Lawsuit filed in connection with Chincoteague Chili Cook-off
A lawsuit has been filed in connection with the outbreak of Salmonella Javiana across states that happened after the Chincoteague Chili Cook-off on September 30.
The complaint against Shrimp Heads has been filed in Accomack County Circuit Court on behalf of Pennsylvania resident, Charles Coffield, who is represented by Seattle food borne illness law firm Marler Clark and Regan Zambri Long, P.L.L.C., a local firm.
According to Marler Clark, Coffield ate one sampled and one bowl of chowder made and sold on September 30 by Shrimp Heads Inc., at the Chincoteague Chili Cook off, in Chincoteague.
On October 1, Coffield reportedly began experiencing nausea, vomiting, diarrhea, stomach cramping, fever, muscle aches, fatigue, headache, severe chills and lightheadedness. Coffield was unable to reach the hospital by himself and he required emergency transport to Riverside Shore Memorial Hospital, on October 3. At the hospital, the doctor took a stool sample from Coffield that tested positive for salmonella javiana.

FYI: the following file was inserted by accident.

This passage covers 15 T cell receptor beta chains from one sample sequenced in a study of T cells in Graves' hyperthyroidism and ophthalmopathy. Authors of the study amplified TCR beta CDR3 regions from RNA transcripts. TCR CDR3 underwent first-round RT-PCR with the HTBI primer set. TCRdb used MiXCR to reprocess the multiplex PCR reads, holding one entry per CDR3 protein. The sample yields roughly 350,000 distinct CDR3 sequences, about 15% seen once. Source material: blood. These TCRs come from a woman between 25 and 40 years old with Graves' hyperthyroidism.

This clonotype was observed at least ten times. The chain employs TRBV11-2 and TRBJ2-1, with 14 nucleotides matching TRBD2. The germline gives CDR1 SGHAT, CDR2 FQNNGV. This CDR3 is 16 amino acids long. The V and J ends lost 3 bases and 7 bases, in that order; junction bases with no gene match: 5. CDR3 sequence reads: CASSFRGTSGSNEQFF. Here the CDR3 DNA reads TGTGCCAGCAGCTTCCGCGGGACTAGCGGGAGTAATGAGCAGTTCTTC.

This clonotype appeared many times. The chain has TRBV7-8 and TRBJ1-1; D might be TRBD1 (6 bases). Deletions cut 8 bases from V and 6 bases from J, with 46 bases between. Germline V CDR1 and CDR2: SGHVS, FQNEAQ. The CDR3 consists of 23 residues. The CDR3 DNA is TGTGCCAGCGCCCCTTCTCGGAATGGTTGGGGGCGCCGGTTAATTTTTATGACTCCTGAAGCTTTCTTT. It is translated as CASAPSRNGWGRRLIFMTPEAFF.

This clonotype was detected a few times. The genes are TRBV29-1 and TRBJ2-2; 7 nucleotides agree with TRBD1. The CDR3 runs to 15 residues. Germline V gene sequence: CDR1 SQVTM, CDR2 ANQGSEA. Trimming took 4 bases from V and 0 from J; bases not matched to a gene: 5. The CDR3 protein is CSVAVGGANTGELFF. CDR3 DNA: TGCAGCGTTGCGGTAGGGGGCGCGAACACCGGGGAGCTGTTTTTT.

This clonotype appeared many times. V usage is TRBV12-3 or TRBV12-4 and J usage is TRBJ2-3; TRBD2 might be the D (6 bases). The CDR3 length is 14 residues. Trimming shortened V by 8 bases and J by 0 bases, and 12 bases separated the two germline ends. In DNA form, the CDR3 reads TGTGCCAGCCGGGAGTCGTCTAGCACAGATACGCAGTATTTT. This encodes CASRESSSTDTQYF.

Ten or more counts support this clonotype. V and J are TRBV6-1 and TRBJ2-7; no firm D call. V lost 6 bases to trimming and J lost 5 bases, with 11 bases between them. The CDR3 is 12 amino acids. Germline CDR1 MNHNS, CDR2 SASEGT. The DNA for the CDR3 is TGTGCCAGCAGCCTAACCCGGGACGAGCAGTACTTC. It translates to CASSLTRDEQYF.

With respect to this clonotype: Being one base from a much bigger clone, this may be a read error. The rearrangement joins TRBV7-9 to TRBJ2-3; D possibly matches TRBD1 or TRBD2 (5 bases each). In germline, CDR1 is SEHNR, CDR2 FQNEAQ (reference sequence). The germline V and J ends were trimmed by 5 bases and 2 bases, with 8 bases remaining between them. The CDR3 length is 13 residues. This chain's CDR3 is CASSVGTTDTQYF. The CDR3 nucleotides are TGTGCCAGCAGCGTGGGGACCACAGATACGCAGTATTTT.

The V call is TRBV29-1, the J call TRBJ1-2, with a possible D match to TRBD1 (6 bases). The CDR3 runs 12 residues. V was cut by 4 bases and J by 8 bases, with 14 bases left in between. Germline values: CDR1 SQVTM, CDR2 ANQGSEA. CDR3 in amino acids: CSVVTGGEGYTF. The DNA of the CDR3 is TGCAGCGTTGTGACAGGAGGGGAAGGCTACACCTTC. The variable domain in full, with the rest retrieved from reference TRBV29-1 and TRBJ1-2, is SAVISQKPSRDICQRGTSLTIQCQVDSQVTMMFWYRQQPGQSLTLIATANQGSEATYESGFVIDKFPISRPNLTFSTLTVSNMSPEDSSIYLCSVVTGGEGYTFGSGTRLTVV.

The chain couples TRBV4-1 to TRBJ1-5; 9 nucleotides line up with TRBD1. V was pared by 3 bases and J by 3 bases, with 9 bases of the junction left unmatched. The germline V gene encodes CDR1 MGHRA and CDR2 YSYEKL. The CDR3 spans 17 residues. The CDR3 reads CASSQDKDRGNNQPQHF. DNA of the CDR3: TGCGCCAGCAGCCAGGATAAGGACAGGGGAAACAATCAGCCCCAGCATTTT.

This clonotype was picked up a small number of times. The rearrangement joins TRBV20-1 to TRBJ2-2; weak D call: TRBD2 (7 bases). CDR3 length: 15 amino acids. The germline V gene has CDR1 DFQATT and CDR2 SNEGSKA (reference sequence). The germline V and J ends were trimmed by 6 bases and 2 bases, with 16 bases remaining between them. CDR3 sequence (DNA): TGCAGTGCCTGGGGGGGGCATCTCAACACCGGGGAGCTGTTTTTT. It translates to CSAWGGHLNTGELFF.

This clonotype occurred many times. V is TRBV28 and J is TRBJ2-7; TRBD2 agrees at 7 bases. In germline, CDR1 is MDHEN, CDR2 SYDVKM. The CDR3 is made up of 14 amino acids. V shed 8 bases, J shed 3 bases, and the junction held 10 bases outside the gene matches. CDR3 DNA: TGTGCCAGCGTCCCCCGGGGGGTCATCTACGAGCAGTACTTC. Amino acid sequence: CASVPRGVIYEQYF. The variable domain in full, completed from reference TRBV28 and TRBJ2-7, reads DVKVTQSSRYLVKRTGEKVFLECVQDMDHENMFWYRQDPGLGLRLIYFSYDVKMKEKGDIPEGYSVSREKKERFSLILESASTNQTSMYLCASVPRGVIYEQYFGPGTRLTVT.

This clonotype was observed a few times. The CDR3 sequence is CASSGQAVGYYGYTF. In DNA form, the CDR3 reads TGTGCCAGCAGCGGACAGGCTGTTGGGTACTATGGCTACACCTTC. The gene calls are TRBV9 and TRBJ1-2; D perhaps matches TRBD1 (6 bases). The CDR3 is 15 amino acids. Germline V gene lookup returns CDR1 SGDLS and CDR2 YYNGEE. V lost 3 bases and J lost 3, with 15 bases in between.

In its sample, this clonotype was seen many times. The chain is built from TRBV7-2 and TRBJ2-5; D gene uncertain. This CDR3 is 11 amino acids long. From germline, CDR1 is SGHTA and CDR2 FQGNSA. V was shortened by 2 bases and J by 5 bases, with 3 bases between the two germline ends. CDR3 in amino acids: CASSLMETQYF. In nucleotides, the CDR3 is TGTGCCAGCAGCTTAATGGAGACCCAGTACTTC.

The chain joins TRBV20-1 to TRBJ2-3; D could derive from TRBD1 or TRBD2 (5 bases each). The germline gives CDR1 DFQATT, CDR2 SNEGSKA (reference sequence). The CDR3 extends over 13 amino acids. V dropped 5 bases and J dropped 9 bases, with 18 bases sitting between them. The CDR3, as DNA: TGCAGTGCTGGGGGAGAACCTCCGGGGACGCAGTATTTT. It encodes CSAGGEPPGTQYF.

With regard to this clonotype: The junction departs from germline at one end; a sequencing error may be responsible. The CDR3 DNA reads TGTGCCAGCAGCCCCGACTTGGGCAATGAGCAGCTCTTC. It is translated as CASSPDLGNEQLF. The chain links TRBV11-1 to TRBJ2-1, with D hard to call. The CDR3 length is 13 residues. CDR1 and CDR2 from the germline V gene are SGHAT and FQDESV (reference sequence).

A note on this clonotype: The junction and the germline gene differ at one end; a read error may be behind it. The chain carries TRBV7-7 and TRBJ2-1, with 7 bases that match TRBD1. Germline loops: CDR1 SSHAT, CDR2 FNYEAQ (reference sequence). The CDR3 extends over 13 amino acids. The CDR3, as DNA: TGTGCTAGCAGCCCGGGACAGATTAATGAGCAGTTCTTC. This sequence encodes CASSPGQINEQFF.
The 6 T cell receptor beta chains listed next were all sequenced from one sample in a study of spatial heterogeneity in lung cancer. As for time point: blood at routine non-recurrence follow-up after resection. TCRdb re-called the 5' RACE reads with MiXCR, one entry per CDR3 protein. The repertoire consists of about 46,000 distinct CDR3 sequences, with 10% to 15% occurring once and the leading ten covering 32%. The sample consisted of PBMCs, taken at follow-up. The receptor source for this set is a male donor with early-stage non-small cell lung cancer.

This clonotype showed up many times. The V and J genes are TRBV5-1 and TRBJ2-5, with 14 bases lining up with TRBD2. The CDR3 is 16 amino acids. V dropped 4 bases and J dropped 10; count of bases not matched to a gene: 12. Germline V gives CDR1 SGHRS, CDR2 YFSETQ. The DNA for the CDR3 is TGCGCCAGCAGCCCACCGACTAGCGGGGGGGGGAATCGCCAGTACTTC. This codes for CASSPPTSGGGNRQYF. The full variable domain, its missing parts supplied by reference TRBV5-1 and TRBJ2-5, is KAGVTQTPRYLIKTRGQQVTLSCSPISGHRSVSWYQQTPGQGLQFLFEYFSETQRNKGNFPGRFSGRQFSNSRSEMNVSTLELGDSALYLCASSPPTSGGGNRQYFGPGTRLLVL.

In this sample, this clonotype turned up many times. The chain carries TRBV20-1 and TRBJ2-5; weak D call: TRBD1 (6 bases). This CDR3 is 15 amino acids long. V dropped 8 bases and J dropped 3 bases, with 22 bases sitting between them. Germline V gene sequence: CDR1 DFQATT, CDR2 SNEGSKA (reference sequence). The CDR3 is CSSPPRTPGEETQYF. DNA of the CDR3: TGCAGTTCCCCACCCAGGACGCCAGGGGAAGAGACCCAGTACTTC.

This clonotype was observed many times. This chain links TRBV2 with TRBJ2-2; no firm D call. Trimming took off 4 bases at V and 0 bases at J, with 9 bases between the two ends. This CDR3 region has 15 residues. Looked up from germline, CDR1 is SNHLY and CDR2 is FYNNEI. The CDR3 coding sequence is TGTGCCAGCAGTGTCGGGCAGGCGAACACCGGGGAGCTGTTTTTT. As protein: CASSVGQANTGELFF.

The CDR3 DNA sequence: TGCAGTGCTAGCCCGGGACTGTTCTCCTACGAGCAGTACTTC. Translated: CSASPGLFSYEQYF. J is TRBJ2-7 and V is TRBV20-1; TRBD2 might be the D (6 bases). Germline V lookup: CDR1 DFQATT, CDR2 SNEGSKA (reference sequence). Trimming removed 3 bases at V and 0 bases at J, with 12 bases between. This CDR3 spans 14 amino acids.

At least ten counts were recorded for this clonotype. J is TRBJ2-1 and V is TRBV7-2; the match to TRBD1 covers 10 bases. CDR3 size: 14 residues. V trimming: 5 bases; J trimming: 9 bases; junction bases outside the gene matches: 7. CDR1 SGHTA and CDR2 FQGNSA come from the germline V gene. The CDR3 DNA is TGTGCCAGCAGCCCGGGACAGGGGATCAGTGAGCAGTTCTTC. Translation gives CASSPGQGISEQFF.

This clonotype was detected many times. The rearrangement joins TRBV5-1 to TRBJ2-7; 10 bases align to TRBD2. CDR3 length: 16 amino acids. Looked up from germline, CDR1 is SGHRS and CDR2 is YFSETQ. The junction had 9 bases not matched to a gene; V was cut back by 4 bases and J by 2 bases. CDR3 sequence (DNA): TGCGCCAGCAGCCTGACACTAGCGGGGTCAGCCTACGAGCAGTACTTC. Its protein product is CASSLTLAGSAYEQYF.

The weeks following his hospital visit, Coffield reportedly continued to experience loose bowels, nausea, fatigue and upset stomach forcing him to miss several days of work.
The outbreak began on September 30 as illnesses started to be reported to the Accomack County Health Department, after the Chincoteague Chili Chowder Cook Off. Over 180 people were impacted by the outbreak across eight states (Delaware, Maryland, New Jersey, New York, North Carolina, Pennsylvania, Virginia and West Virginia.)
Salmonella is a bacterium that causes one of the most common intestinal infections in the United States– Salmonellosis. A salmonella infection is characterized by diarrhea, which may be bloody, stomach cramps and vomiting. Salmonella can also reportedly lead to reactive arthritis.
47 ABC has reached out to Shrimp Heads, Inc. for a comment.